As summer's heat stretches out, both you and your horse may be ready for the cooler fall weather ahead. Here are some quick tips to make the remaining hot summer days more pleasant for your horse.
If possible, change your schedule to beat the heat. Consider turning your horses out at night and bringing them inside the barn during the day. Ride as early in the morning or as late in the afternoon as possible. Instead of ring work, you might try heading out for a ride on a shaded trail – just bring plenty of bug spray.
Hose your horse down frequently to keep him cool and comfortable. If your horse is very hot, such as after a workout, hose him off, scrape off the excess water with a sweat scraper, and then repeat the process until his temperature lowers. You can also focus the hose on the femoral veins on the insides of his hind legs – this will help to cool his blood supply and lower his body temperature.
If your horse is turned out, be sure that he has adequate shelter from the sun, such as a shed or a dense cluster of trees. When he's in the barn, open all of the doors and windows possible to maximize circulation.
The Importance of Water
Keep your horse hydrated to keep him healthy in the heat. Make sure that he always has access to water which is clean and appealing. Dump and scrub buckets at least once a day; bacteria and algae grow quickly in the summer heat. Always check stock tanks and automatic waterers to be sure that they are functional, full, and clean. Horses drink at least five gallons a day, though your horse will likely drink much more during hot and humid weather.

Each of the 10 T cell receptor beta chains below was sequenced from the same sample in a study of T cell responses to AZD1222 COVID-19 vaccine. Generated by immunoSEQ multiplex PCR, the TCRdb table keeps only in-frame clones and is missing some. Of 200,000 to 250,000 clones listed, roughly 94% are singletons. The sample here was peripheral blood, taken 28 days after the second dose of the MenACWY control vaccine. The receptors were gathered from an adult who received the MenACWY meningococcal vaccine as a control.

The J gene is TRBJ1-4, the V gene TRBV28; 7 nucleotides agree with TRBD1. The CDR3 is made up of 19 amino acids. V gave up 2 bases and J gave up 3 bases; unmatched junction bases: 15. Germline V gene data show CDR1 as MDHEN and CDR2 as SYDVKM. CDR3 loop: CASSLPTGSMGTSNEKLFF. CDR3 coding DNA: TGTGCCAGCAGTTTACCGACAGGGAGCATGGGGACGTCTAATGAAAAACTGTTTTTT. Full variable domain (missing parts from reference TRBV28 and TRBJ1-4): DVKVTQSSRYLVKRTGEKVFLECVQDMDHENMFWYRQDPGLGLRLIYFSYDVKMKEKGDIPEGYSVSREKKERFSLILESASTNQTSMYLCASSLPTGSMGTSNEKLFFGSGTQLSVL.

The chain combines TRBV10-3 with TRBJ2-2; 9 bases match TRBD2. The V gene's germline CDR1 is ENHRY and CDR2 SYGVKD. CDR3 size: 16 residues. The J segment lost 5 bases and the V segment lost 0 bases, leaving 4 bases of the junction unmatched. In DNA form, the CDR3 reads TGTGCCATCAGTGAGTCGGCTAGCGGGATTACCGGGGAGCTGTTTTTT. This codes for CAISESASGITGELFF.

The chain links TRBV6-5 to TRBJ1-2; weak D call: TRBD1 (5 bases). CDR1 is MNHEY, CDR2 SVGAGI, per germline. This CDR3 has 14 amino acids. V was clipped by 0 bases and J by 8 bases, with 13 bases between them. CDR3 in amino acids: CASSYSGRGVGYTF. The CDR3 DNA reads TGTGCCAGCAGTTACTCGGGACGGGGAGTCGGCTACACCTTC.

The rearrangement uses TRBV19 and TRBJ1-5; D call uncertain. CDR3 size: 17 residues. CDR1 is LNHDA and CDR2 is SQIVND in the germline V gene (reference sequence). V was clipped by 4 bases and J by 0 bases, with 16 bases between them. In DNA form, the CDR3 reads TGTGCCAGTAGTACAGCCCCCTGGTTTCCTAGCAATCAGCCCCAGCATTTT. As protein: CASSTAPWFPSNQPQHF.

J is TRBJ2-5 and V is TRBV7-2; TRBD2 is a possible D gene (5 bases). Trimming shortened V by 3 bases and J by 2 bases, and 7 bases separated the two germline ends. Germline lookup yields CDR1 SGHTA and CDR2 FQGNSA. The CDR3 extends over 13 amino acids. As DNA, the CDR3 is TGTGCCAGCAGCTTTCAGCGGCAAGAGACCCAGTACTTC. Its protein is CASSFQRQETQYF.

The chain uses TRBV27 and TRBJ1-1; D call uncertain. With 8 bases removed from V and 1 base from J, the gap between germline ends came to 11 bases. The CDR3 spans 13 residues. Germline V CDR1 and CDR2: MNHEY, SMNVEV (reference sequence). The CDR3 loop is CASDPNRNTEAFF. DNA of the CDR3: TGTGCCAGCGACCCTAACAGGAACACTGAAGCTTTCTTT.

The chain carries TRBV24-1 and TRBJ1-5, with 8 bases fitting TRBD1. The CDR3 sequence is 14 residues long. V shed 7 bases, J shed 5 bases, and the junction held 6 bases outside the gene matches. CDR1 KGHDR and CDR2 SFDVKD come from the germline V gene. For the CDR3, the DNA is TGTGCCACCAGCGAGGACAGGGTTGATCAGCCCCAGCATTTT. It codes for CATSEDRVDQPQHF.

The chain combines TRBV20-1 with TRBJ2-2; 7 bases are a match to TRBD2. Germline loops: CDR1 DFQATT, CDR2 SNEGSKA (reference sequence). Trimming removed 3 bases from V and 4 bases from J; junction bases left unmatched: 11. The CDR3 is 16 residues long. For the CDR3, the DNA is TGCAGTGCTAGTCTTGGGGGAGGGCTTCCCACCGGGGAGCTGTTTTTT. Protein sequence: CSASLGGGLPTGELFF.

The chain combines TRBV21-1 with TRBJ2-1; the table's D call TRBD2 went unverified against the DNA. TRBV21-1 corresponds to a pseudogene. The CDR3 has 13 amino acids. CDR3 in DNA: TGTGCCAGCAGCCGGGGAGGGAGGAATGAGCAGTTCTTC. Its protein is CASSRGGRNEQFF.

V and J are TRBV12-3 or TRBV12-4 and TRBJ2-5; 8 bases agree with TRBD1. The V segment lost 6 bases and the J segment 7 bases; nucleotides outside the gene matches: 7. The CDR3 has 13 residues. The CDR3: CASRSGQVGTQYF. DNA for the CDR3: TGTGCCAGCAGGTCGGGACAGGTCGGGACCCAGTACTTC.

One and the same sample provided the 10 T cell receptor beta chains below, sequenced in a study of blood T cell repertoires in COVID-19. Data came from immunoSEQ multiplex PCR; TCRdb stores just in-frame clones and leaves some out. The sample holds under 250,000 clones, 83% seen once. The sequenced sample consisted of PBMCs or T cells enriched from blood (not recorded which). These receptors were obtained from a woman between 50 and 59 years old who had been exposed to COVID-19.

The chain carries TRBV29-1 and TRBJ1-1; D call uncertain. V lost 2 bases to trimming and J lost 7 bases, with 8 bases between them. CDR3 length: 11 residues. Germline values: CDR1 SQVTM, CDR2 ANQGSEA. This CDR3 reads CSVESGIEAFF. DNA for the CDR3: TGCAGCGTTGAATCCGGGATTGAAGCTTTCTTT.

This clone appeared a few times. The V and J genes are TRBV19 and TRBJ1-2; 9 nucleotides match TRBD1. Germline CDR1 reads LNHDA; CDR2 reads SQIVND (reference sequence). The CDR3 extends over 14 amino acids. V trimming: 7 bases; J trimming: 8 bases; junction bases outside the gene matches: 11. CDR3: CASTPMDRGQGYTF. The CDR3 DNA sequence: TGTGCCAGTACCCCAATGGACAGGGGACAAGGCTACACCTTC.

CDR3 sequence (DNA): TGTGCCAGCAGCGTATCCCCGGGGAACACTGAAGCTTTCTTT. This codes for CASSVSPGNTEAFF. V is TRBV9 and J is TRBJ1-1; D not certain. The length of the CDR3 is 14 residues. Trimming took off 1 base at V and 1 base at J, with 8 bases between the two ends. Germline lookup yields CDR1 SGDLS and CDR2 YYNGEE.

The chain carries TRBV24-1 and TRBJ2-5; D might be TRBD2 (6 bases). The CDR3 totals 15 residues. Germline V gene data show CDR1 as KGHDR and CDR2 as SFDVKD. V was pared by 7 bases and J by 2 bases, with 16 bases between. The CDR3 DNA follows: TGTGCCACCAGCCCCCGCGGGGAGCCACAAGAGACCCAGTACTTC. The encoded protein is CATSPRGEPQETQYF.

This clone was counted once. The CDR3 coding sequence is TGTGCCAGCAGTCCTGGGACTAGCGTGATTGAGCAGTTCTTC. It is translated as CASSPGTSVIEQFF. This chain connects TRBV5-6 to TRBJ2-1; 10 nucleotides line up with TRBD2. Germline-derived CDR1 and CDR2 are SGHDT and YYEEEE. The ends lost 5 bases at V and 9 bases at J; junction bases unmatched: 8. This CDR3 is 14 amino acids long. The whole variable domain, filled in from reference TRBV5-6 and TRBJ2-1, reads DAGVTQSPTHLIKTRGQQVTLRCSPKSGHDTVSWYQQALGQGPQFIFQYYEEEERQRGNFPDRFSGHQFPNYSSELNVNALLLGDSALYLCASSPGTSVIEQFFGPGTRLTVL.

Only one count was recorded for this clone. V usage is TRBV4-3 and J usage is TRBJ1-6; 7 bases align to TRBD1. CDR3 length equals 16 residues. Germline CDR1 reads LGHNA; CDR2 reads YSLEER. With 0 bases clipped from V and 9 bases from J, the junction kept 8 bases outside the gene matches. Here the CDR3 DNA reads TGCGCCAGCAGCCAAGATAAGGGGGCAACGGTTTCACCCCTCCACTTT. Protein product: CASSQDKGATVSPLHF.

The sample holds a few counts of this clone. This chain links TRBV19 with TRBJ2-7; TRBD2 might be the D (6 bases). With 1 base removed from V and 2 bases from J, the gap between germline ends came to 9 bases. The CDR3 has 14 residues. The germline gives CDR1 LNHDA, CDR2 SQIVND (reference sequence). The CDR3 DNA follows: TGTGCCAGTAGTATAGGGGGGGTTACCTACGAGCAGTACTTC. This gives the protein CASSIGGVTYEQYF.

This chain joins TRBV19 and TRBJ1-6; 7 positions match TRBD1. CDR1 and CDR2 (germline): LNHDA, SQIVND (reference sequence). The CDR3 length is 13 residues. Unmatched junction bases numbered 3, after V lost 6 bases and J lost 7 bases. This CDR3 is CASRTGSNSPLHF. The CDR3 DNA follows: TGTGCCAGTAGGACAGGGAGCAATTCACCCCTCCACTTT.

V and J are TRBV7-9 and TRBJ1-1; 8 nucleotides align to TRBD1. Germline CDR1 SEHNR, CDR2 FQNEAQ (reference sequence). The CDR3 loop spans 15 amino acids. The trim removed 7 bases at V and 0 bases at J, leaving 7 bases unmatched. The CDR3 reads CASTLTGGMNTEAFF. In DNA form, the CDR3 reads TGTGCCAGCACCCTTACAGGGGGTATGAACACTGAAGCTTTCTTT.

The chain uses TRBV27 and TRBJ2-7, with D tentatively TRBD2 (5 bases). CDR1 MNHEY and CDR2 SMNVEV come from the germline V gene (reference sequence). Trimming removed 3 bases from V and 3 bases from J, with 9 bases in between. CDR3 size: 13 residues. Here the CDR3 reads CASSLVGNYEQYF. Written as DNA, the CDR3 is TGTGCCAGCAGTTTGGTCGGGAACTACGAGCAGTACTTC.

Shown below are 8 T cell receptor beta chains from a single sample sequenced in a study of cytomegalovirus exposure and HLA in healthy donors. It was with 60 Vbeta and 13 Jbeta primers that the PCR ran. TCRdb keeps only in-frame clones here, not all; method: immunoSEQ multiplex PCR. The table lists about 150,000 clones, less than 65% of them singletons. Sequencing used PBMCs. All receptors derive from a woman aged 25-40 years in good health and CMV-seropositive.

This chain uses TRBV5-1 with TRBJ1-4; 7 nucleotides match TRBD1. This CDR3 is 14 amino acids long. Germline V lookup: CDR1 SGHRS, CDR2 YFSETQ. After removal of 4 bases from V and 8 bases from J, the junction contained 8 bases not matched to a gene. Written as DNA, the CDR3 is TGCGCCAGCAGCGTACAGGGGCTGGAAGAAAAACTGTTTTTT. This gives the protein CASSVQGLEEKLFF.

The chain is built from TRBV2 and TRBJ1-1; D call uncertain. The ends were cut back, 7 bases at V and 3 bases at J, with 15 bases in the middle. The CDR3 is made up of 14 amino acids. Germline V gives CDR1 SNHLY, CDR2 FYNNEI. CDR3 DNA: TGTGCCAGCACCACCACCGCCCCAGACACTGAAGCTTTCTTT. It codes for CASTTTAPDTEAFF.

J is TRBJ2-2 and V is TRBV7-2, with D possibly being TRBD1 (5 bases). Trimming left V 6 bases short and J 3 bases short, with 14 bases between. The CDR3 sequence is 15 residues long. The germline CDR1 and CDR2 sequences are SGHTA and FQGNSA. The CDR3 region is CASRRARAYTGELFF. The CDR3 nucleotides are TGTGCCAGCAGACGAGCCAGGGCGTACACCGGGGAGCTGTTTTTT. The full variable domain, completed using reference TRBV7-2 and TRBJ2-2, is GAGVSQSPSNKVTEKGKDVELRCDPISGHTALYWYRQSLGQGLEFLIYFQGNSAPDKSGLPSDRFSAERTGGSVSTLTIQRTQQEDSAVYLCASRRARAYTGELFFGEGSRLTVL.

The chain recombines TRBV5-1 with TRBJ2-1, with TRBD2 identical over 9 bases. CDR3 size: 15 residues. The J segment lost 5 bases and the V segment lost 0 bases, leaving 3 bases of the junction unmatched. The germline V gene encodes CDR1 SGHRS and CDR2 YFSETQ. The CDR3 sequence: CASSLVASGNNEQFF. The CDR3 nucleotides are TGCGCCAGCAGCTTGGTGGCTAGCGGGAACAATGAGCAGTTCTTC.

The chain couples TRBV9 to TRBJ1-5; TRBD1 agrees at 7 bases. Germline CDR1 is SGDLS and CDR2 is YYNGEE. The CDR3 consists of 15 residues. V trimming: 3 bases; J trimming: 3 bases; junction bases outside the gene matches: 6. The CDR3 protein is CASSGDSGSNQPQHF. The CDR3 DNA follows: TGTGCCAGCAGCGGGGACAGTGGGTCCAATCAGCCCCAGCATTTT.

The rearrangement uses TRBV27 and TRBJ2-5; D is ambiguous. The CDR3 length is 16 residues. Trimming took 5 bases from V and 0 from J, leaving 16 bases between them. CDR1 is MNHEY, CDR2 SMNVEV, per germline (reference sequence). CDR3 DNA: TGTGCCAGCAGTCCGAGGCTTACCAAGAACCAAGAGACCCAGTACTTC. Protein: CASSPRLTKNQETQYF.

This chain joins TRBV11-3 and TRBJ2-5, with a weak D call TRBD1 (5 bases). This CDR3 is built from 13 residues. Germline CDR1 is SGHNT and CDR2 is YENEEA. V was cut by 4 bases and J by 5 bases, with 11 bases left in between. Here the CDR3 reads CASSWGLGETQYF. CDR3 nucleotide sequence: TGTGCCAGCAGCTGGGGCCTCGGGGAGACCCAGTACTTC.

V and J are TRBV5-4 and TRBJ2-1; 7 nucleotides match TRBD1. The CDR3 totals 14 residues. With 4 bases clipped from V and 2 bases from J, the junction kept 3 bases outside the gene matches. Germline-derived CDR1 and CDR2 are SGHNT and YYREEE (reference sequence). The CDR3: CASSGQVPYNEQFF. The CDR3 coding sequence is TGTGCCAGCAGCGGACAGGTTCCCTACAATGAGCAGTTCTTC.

Take a Day Off
Some days it's simply too hot to ride: Knowing how to recognize that and choosing to take the day off will save both you and your horse lots of stress and possible heat exhaustion. Temperatures which are over ninety degrees can spell trouble for a horse if they're accompanied by high humidity. Since horses sweat to cool themselves, high humidity makes that cooling effort less effective; riding in hot temperatures with high humidity can lead to heat exhaustion and possibly heat stroke for your horse.
Also take into consideration the climate to which your horse is accustomed. A horse frequently ridden in warm temperatures will be better able to cope with a hot day than will a horse which is used to a cooler environment.
If it's too hot to ride, give your horse the day off, hose him down, and provide him with clean, cool water. Keep him cool and comfortable and avoid the risk of heat exhaustion.